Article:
Introducing the Neftex® Source to Sink


From Mountains to the Sea: Every Great Discovery Starts With a Journey

Introducing the Neftex® Source to Sink

‘Source to sink’ is the appreciation of the complete sedimentary system, from initial erosion of hinterland lithology, to drainage, and, eventually, to deposition. At the highest level, it requires knowledge of a wide range of controlling factors, such as tectonics, uplift, erosion, climate, and sea level fluctuations. However, at the fundamental level, the key questions that should always be asked include: ‘Where has this package of sediment come from?’ and ‘How did it get here?’

Answers to these sediment provenance questions are complex but powerful factors in determining the quality of hydrocarbon systems within a basin. To help explorationists assess these key considerations Halliburton has developed new Source to Sink maps, available within the Neftex Insights® portfolio. These enable geoscientists to obtain a rapid, first-pass assessment of the potential quality and extent of sediments being derived from eroded hinterland within each drainage basin, at discrete time intervals. Users can visualize paleo-drainage basins and paleo-river networks as well as calculate the maximum depositional limit for sediments. An assessment of the quality of the hinterland material available for erosion within each drainage basin can be made and used as a proxy for sediment quality (Figure 1).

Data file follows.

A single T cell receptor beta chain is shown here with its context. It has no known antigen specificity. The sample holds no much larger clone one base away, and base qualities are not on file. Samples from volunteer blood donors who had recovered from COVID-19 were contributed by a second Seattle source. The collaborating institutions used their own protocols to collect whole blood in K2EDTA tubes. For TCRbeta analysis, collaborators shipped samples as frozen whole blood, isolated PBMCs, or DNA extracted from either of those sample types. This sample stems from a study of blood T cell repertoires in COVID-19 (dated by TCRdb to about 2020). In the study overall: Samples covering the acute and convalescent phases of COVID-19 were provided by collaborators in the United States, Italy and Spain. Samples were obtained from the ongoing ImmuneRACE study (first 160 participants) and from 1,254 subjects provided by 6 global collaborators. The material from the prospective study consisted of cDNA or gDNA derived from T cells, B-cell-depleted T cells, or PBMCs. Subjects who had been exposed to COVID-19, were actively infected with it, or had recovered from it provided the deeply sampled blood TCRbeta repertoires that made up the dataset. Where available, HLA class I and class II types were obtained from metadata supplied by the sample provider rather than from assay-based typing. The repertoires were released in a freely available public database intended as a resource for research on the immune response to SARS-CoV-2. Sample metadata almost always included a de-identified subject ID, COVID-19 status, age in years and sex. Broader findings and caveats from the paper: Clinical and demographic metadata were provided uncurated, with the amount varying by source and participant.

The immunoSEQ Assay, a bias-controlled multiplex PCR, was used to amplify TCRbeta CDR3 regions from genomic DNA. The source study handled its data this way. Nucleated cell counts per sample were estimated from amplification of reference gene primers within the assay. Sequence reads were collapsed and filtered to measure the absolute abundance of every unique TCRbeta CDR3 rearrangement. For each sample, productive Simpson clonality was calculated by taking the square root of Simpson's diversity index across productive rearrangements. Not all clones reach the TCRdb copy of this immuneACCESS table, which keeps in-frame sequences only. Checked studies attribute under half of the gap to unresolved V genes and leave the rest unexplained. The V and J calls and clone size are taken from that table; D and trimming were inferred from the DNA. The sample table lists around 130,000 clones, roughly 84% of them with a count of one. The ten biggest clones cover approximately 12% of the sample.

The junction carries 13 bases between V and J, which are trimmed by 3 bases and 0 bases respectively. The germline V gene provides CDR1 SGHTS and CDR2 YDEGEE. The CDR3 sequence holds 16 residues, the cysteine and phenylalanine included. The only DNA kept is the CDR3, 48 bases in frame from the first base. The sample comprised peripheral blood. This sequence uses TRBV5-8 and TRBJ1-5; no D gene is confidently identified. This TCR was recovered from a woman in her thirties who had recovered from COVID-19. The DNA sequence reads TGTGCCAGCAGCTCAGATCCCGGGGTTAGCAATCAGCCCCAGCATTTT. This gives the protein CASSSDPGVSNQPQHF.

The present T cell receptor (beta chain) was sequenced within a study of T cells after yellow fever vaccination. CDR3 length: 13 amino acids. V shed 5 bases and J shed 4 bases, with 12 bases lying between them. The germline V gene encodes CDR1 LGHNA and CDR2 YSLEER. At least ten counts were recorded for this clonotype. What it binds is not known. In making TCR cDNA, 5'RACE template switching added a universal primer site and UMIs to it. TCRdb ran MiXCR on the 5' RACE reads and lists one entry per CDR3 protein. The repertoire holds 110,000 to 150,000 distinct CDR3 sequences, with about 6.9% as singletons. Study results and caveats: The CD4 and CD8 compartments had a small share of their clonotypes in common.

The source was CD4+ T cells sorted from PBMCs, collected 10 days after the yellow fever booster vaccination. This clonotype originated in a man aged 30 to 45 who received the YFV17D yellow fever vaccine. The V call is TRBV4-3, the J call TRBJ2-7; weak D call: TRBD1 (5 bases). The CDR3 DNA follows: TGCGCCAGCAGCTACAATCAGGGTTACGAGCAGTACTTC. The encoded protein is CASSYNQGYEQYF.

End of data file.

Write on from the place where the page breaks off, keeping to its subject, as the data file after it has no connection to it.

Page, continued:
Figure: Lower Cretaceous ‘source to sink’ relationships in the proto-Atlantic

The new ‘source to sink’ maps are built upon the Neftex Insights portfolio, and so the data related to the key controlling factors has been gathered, standardised, and integrated in a consistent manner. The maps can, therefore, be used to conceptualise the ‘source to sink’ theory. You can use this new content to derive regional insights relevant to exploration on the potential quality of clastic material being shed from hinterland sources and the depositional limits of sedimentation within the sink. In addition, this new content can be used to track the changing nature of the complete sedimentary system through geological time.

Further details demonstrating how hinterland screening and integrated ‘source to sink’ theories have been applied and validated in the southern Gulf of Mexico, and the potential impact for the Miocene Zama discovery, can be found in our Exploration Insights magazine article from August (Nicoll & Head, 2018).

Bring the power of Source to Sink thinking into your workflows.

Contact us today for more information.